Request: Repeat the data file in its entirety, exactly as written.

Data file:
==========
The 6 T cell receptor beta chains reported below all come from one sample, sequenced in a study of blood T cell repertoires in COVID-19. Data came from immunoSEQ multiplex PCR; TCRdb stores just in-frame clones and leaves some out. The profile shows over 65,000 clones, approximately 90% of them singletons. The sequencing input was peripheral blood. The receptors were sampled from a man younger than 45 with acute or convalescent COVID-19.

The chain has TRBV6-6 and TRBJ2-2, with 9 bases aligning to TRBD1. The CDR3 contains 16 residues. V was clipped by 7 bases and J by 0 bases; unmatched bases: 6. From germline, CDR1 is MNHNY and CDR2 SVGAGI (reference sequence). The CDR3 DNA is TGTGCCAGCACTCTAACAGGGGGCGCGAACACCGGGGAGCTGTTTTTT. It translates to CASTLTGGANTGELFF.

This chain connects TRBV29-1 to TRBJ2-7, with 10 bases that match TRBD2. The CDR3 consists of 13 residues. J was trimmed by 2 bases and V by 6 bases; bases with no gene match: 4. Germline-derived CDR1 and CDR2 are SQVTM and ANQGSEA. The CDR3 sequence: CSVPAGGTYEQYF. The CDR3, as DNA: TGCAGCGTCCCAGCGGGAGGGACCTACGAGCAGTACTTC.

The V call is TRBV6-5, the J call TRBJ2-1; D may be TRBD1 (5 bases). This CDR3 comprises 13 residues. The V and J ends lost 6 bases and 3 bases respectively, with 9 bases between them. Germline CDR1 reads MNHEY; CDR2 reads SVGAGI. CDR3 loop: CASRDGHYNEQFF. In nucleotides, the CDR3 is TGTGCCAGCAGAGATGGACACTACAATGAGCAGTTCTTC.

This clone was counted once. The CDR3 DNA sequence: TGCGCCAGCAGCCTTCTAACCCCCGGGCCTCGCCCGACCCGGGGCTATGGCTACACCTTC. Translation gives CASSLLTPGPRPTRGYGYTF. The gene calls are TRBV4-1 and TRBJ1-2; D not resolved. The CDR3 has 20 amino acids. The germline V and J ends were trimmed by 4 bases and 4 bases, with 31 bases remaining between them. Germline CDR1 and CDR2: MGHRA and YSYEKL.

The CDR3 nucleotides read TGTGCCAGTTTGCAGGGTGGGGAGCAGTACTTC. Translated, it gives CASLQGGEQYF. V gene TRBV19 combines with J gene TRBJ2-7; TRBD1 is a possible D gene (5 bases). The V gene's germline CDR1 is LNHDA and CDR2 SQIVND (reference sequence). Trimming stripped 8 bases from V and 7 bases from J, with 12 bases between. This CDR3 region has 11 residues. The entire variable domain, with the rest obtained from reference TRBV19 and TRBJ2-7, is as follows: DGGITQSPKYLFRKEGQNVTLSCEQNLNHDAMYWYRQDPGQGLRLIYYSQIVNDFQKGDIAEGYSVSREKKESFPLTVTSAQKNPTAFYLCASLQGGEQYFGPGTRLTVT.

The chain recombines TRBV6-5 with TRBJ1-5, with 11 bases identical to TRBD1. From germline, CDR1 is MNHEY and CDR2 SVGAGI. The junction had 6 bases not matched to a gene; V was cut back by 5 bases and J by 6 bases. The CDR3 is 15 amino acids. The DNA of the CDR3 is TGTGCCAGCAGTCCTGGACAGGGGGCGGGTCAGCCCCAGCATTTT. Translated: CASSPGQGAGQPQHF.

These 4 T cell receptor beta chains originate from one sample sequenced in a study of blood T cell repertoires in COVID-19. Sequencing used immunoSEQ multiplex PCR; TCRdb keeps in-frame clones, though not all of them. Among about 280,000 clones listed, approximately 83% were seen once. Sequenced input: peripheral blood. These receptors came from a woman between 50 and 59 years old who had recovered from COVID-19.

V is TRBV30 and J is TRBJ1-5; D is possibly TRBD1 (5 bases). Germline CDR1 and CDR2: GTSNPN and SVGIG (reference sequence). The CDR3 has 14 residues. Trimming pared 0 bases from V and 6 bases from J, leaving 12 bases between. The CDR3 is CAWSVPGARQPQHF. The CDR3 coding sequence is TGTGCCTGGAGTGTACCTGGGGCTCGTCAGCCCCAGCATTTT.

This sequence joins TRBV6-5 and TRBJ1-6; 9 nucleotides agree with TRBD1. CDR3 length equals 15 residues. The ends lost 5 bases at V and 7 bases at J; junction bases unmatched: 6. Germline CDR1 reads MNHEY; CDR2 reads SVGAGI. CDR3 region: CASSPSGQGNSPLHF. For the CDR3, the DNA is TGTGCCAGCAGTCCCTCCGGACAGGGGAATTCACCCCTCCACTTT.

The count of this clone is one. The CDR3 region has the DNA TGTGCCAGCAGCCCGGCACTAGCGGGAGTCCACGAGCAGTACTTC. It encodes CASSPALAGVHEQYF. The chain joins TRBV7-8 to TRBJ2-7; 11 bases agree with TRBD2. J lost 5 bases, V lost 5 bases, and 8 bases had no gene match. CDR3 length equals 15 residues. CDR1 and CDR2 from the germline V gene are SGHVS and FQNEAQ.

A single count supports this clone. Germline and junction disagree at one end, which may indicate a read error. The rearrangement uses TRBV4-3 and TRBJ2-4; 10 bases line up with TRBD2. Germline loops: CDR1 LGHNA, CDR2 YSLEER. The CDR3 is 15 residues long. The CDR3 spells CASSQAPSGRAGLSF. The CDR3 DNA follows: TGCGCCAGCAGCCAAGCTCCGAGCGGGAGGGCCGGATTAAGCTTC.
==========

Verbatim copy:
The 6 T cell receptor beta chains reported below all come from one sample, sequenced in a study of blood T cell repertoires in COVID-19. Data came from immunoSEQ multiplex PCR; TCRdb stores just in-frame clones and leaves some out. The profile shows over 65,000 clones, approximately 90% of them singletons. The sequencing input was peripheral blood. The receptors were sampled from a man younger than 45 with acute or convalescent COVID-19.

The chain has TRBV6-6 and TRBJ2-2, with 9 bases aligning to TRBD1. The CDR3 contains 16 residues. V was clipped by 7 bases and J by 0 bases; unmatched bases: 6. From germline, CDR1 is MNHNY and CDR2 SVGAGI (reference sequence). The CDR3 DNA is TGTGCCAGCACTCTAACAGGGGGCGCGAACACCGGGGAGCTGTTTTTT. It translates to CASTLTGGANTGELFF.

This chain connects TRBV29-1 to TRBJ2-7, with 10 bases that match TRBD2. The CDR3 consists of 13 residues. J was trimmed by 2 bases and V by 6 bases; bases with no gene match: 4. Germline-derived CDR1 and CDR2 are SQVTM and ANQGSEA. The CDR3 sequence: CSVPAGGTYEQYF. The CDR3, as DNA: TGCAGCGTCCCAGCGGGAGGGACCTACGAGCAGTACTTC.

The V call is TRBV6-5, the J call TRBJ2-1; D may be TRBD1 (5 bases). This CDR3 comprises 13 residues. The V and J ends lost 6 bases and 3 bases respectively, with 9 bases between them. Germline CDR1 reads MNHEY; CDR2 reads SVGAGI. CDR3 loop: CASRDGHYNEQFF. In nucleotides, the CDR3 is TGTGCCAGCAGAGATGGACACTACAATGAGCAGTTCTTC.

This clone was counted once. The CDR3 DNA sequence: TGCGCCAGCAGCCTTCTAACCCCCGGGCCTCGCCCGACCCGGGGCTATGGCTACACCTTC. Translation gives CASSLLTPGPRPTRGYGYTF. The gene calls are TRBV4-1 and TRBJ1-2; D not resolved. The CDR3 has 20 amino acids. The germline V and J ends were trimmed by 4 bases and 4 bases, with 31 bases remaining between them. Germline CDR1 and CDR2: MGHRA and YSYEKL.

The CDR3 nucleotides read TGTGCCAGTTTGCAGGGTGGGGAGCAGTACTTC. Translated, it gives CASLQGGEQYF. V gene TRBV19 combines with J gene TRBJ2-7; TRBD1 is a possible D gene (5 bases). The V gene's germline CDR1 is LNHDA and CDR2 SQIVND (reference sequence). Trimming stripped 8 bases from V and 7 bases from J, with 12 bases between. This CDR3 region has 11 residues. The entire variable domain, with the rest obtained from reference TRBV19 and TRBJ2-7, is as follows: DGGITQSPKYLFRKEGQNVTLSCEQNLNHDAMYWYRQDPGQGLRLIYYSQIVNDFQKGDIAEGYSVSREKKESFPLTVTSAQKNPTAFYLCASLQGGEQYFGPGTRLTVT.

The chain recombines TRBV6-5 with TRBJ1-5, with 11 bases identical to TRBD1. From germline, CDR1 is MNHEY and CDR2 SVGAGI. The junction had 6 bases not matched to a gene; V was cut back by 5 bases and J by 6 bases. The CDR3 is 15 amino acids. The DNA of the CDR3 is TGTGCCAGCAGTCCTGGACAGGGGGCGGGTCAGCCCCAGCATTTT. Translated: CASSPGQGAGQPQHF.

These 4 T cell receptor beta chains originate from one sample sequenced in a study of blood T cell repertoires in COVID-19. Sequencing used immunoSEQ multiplex PCR; TCRdb keeps in-frame clones, though not all of them. Among about 280,000 clones listed, approximately 83% were seen once. Sequenced input: peripheral blood. These receptors came from a woman between 50 and 59 years old who had recovered from COVID-19.

V is TRBV30 and J is TRBJ1-5; D is possibly TRBD1 (5 bases). Germline CDR1 and CDR2: GTSNPN and SVGIG (reference sequence). The CDR3 has 14 residues. Trimming pared 0 bases from V and 6 bases from J, leaving 12 bases between. The CDR3 is CAWSVPGARQPQHF. The CDR3 coding sequence is TGTGCCTGGAGTGTACCTGGGGCTCGTCAGCCCCAGCATTTT.

This sequence joins TRBV6-5 and TRBJ1-6; 9 nucleotides agree with TRBD1. CDR3 length equals 15 residues. The ends lost 5 bases at V and 7 bases at J; junction bases unmatched: 6. Germline CDR1 reads MNHEY; CDR2 reads SVGAGI. CDR3 region: CASSPSGQGNSPLHF. For the CDR3, the DNA is TGTGCCAGCAGTCCCTCCGGACAGGGGAATTCACCCCTCCACTTT.

The count of this clone is one. The CDR3 region has the DNA TGTGCCAGCAGCCCGGCACTAGCGGGAGTCCACGAGCAGTACTTC. It encodes CASSPALAGVHEQYF. The chain joins TRBV7-8 to TRBJ2-7; 11 bases agree with TRBD2. J lost 5 bases, V lost 5 bases, and 8 bases had no gene match. CDR3 length equals 15 residues. CDR1 and CDR2 from the germline V gene are SGHVS and FQNEAQ.

A single count supports this clone. Germline and junction disagree at one end, which may indicate a read error. The rearrangement uses TRBV4-3 and TRBJ2-4; 10 bases line up with TRBD2. Germline loops: CDR1 LGHNA, CDR2 YSLEER. The CDR3 is 15 residues long. The CDR3 spells CASSQAPSGRAGLSF. The CDR3 DNA follows: TGCGCCAGCAGCCAAGCTCCGAGCGGGAGGGCCGGATTAAGCTTC.